“Any perfume maker can make a candle with a bergamot-heavy nose, but we like to get a little more conceptual than that,” says Anoria Gilbert, who co-founded Maak Lab with her partner in business and life, Taylor Ahlmark. “We’ll tell clients, ‘Think about the rave you went to when you were 16. What did that feel like?’ Then we can pull inspiration and ingredients around that memory.”
Gilbert and Ahlmark founded Maak Lab in 2010, and moved into their airy, minimalist flagship studio in 2014. The company is about to open a larger, more casual shop on East Burnside Street, which will also serve as their production facility to fill orders for a growing clientele.
Maak Lab is quickly developing a reputation as one of the city’s most original and creative designers of signature fragrances, and when you look at the wide-ranging, visceral descriptions of their products, it’s easy to understand why.
The company’s Labside fragrance combines scents of “white cedar, Wi-Fi and magazines.” Working with apparel designer Caesy Oney for one of his Draught Dry Goods collections, they created a candle that smelled like flower bouquets and disinfectant. Submarine Hospitality Group turned to Maak Lab to produce scents for its restaurants Ava Gene’s and Tusk. The candle used in the latter’s restroom mentions notes of Cyparissus, a character from Greek mythology whose grief at having killed his pet deer caused him to transform into a cypress tree.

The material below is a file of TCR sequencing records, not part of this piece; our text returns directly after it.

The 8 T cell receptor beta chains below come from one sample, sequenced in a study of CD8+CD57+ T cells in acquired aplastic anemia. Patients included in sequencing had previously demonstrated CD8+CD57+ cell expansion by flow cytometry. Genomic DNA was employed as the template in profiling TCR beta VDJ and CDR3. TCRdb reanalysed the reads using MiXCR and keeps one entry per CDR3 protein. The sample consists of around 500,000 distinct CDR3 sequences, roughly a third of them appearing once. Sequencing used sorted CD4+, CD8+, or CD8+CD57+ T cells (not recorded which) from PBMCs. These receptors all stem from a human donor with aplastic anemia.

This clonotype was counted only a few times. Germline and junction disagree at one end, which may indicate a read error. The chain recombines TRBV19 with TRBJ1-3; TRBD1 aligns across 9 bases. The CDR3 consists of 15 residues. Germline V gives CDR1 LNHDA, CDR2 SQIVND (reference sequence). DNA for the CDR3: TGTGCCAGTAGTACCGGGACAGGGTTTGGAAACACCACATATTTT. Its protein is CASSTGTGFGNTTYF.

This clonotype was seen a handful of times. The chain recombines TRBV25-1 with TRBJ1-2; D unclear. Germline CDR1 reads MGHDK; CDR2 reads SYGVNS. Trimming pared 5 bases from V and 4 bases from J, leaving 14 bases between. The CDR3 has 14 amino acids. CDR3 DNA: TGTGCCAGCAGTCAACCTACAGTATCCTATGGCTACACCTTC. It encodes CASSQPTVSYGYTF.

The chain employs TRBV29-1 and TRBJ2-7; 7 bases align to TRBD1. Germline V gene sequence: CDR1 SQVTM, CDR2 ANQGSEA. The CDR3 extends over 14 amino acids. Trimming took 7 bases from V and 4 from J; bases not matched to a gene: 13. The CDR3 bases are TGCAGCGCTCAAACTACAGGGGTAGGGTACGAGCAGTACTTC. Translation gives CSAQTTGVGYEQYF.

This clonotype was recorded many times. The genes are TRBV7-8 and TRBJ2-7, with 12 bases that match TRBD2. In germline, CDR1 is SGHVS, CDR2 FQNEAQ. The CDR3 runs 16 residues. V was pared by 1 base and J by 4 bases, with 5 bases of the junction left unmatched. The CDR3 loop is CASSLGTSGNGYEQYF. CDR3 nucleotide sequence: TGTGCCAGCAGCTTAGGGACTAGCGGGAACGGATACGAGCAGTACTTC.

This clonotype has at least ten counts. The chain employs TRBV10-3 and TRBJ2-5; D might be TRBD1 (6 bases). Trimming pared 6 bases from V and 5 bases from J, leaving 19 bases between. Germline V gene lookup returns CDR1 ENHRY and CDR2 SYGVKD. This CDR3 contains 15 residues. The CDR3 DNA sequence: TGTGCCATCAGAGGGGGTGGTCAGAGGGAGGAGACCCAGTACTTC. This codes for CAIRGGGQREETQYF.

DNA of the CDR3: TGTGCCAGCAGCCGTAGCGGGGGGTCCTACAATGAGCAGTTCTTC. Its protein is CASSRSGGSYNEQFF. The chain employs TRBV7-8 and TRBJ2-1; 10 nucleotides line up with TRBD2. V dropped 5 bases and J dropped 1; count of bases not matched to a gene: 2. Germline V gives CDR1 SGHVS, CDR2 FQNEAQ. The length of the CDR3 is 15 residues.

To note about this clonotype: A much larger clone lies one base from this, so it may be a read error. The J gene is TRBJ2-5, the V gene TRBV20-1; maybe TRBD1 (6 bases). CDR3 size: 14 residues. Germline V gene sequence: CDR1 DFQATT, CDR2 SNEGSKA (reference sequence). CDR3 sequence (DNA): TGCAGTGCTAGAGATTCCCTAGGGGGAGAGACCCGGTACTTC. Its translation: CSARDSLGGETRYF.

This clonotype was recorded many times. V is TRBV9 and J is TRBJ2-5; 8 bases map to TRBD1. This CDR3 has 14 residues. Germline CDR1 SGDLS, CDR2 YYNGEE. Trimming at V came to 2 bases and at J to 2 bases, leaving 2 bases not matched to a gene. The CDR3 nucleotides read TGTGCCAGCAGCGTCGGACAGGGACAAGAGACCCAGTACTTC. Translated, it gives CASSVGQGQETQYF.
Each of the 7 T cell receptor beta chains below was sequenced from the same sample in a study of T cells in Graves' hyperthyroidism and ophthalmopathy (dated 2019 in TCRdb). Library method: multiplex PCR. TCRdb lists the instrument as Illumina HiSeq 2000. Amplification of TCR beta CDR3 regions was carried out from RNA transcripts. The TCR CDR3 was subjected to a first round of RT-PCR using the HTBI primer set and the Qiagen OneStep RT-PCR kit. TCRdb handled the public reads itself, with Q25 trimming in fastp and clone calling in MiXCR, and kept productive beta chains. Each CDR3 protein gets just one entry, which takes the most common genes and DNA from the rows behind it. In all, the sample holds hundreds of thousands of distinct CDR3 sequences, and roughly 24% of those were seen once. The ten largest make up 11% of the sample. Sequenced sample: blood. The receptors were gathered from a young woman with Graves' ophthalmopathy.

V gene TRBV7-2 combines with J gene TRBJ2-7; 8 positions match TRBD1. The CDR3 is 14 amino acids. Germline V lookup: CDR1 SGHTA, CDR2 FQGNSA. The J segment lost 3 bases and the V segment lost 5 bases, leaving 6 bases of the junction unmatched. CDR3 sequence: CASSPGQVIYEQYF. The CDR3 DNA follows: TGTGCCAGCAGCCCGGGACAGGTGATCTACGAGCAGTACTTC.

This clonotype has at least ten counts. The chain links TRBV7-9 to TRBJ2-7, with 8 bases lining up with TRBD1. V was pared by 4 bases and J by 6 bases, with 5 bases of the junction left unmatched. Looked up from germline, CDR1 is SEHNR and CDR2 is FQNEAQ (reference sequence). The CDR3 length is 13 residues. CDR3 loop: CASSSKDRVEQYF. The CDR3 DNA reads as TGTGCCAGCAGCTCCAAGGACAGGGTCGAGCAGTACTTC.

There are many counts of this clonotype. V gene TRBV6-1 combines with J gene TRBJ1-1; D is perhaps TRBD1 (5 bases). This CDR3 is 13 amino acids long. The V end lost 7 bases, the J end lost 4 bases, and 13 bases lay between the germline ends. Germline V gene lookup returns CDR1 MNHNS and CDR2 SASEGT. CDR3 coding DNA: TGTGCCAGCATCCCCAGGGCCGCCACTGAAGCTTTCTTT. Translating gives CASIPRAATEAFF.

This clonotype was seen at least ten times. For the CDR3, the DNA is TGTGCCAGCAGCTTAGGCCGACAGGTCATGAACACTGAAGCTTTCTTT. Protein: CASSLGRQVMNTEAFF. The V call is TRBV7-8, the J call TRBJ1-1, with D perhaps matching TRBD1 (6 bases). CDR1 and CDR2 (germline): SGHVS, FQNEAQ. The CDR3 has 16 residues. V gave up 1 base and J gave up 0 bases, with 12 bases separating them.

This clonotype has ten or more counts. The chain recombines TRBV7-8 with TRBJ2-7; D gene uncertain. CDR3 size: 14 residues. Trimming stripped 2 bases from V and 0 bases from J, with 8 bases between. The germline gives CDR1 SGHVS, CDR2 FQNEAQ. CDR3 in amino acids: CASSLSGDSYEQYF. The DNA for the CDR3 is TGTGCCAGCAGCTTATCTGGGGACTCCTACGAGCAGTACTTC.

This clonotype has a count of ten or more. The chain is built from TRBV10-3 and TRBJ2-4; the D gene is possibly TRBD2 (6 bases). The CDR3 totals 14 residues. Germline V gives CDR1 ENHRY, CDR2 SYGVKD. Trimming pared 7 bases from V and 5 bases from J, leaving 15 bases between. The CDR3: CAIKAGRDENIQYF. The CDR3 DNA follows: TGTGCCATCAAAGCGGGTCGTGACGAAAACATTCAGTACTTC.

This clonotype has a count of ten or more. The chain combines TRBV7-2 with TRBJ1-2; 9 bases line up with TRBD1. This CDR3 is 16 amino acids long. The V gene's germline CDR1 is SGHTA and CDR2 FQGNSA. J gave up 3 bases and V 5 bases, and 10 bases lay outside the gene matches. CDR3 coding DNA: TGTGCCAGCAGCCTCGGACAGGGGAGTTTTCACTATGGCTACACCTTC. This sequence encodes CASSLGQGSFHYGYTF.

Despite the company’s steady success, scent design is not a career path that either Ahlmark or Gilbert thought they’d find themselves in. Given their respective degrees in architecture and research psychology, they speak more like professors than sensualists. They have a multisyllabic fluency regarding matters of organic chemistry, and deliver thoughts in complete paragraphs studded with terms like “bifurcation tree” and “olfactive identity.”
The couple lived in Arizona while attending college in the late aughts and, like many young people during those years, found themselves in possession of advanced degrees with minimal job prospects. So they packed up and moved to Portland.